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Astron. Astrophys. 342, 502-514 (1999)

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X-ray spectroscopy of the active dM stars: AD Leo and EV Lac

S. Sciortino 1, A. Maggio 1, F. Favata 2 and S. Orlando 3

1 Osservatorio Astronomico di Palermo, Piazza del Parlamento 1, I-90134 Palermo, Italy
2 Astrophysics Division - Space Science Department of ESA, ESTEC, Postbus 299, 2200 AG Noordwijk, The Netherlands
3 Solar System Division - Space Science Department of ESA, ESTEC, Postbus 299, 2200 AG Noordwijk, The Netherlands

Received 3 August 1998 / Accepted 21 October 1998


We present results of an analysis of new observations of the active M dwarfs AD Leo (GJ 388) and EV Lac (GJ 873), performed with the X-ray satellite SAX, and compare them with both published and new analyses of ROSAT PSPC observations of these stars. The PSPC spectra can be fitted with one- (EV Lac) or two-component (AD Leo) isothermal MEKAL models, and very low metallicity ([FORMULA] 0.1 solar); we have found clear evidence of spectral variations in correspondence of a large flare observed during one of the PSPC observations of EV Lac, requiring the addition of a second component with log T [FORMULA] 7.5 to fit the flare spectrum. The SAX light-curves of AD Leo and EV Lac also show the occurrence of several flares. A two-component model does not provide an adeguate fit of the SAX spectra, regardless of the value of coronal metallicity. These spectra require at least three thermal MEKAL components and best-fit coronal plasma metallicity below solar for AD Leo and only marginally below solar for EV Lac, with 90% confidence ranges on [FORMULA] = 0.22-0.35 and 0.36-1.11, respectively.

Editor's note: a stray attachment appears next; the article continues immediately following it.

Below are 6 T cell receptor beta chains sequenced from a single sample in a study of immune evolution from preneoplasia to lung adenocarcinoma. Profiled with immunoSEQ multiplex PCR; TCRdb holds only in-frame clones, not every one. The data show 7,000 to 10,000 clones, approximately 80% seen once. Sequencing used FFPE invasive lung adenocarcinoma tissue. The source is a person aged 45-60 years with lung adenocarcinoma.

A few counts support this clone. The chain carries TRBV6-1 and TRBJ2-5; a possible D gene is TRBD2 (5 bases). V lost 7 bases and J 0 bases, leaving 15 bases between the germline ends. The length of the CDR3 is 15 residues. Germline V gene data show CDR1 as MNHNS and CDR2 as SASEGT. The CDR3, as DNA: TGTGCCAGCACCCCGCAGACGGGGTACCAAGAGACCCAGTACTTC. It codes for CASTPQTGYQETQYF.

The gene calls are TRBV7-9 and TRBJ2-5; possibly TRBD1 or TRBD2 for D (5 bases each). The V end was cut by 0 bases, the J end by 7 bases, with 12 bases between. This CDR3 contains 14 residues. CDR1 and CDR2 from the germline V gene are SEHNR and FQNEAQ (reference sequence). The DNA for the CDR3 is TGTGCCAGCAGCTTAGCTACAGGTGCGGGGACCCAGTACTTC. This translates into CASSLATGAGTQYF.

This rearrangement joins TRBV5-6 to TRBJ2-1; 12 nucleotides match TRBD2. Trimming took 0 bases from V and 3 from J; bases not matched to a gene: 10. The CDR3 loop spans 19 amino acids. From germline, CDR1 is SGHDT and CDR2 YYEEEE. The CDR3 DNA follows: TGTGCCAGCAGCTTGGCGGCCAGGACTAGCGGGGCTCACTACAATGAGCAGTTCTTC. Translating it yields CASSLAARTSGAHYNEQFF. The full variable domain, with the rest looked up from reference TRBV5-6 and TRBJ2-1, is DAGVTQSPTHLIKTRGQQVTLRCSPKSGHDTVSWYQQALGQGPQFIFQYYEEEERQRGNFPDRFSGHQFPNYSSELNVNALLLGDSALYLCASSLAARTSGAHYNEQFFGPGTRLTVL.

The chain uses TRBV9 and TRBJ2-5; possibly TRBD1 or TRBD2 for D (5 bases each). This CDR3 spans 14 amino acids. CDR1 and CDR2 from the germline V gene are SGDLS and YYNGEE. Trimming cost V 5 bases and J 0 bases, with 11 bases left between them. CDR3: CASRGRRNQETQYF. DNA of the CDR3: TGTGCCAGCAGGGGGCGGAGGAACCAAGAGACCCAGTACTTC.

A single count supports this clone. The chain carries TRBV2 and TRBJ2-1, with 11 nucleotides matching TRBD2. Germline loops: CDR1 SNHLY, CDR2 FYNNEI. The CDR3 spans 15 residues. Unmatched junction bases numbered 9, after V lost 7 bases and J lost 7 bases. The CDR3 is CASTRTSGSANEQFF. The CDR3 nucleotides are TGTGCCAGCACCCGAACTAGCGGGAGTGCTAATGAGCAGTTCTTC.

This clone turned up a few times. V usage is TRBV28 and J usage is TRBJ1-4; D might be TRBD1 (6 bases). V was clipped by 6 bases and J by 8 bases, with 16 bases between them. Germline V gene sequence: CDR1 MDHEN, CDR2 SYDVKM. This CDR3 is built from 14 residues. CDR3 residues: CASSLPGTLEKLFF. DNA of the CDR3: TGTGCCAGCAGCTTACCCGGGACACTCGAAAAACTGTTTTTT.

We have also fitted the SAX spectra of AD Leo and EV Lac with model spectra from constant cross-section static coronal loops. One-loop models fail to fit the observed spectra. A second loop component, that accounts for most of the plasma emission at high energy, is required to obtain a fit of statistical quality just slightly worse than the 3-T fits. In the case of EV Lac both the 2-loop and the 3-T fits are unable to reproduce the observed emission below 0.5 keV. The available evidence points toward the existence of various (at least two) main classes of coronal emitting structures: the dominant one is composed of hundreds of compact loops, with relatively low maximum temperature and length smaller than 0.1 the stellar radius, covering no more than 1% of stellar surface; the second class, responsible for the high energy emission, is composed at least of tens of quite elongated loops, covering a very small fraction of stellar surface. We find no-evidence of loops with length comparable to the stellar radius.

Key words: X-rays: stars – stars: late-type – stars: activity – stars: abundances – stars: individual: AD Leo – stars: individual: EV Lac

Send offprint requests to: S. Sciortino (sciorti@oapa.astropa.unipa.it)

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© European Southern Observatory (ESO) 1999

Online publication: February 22, 1999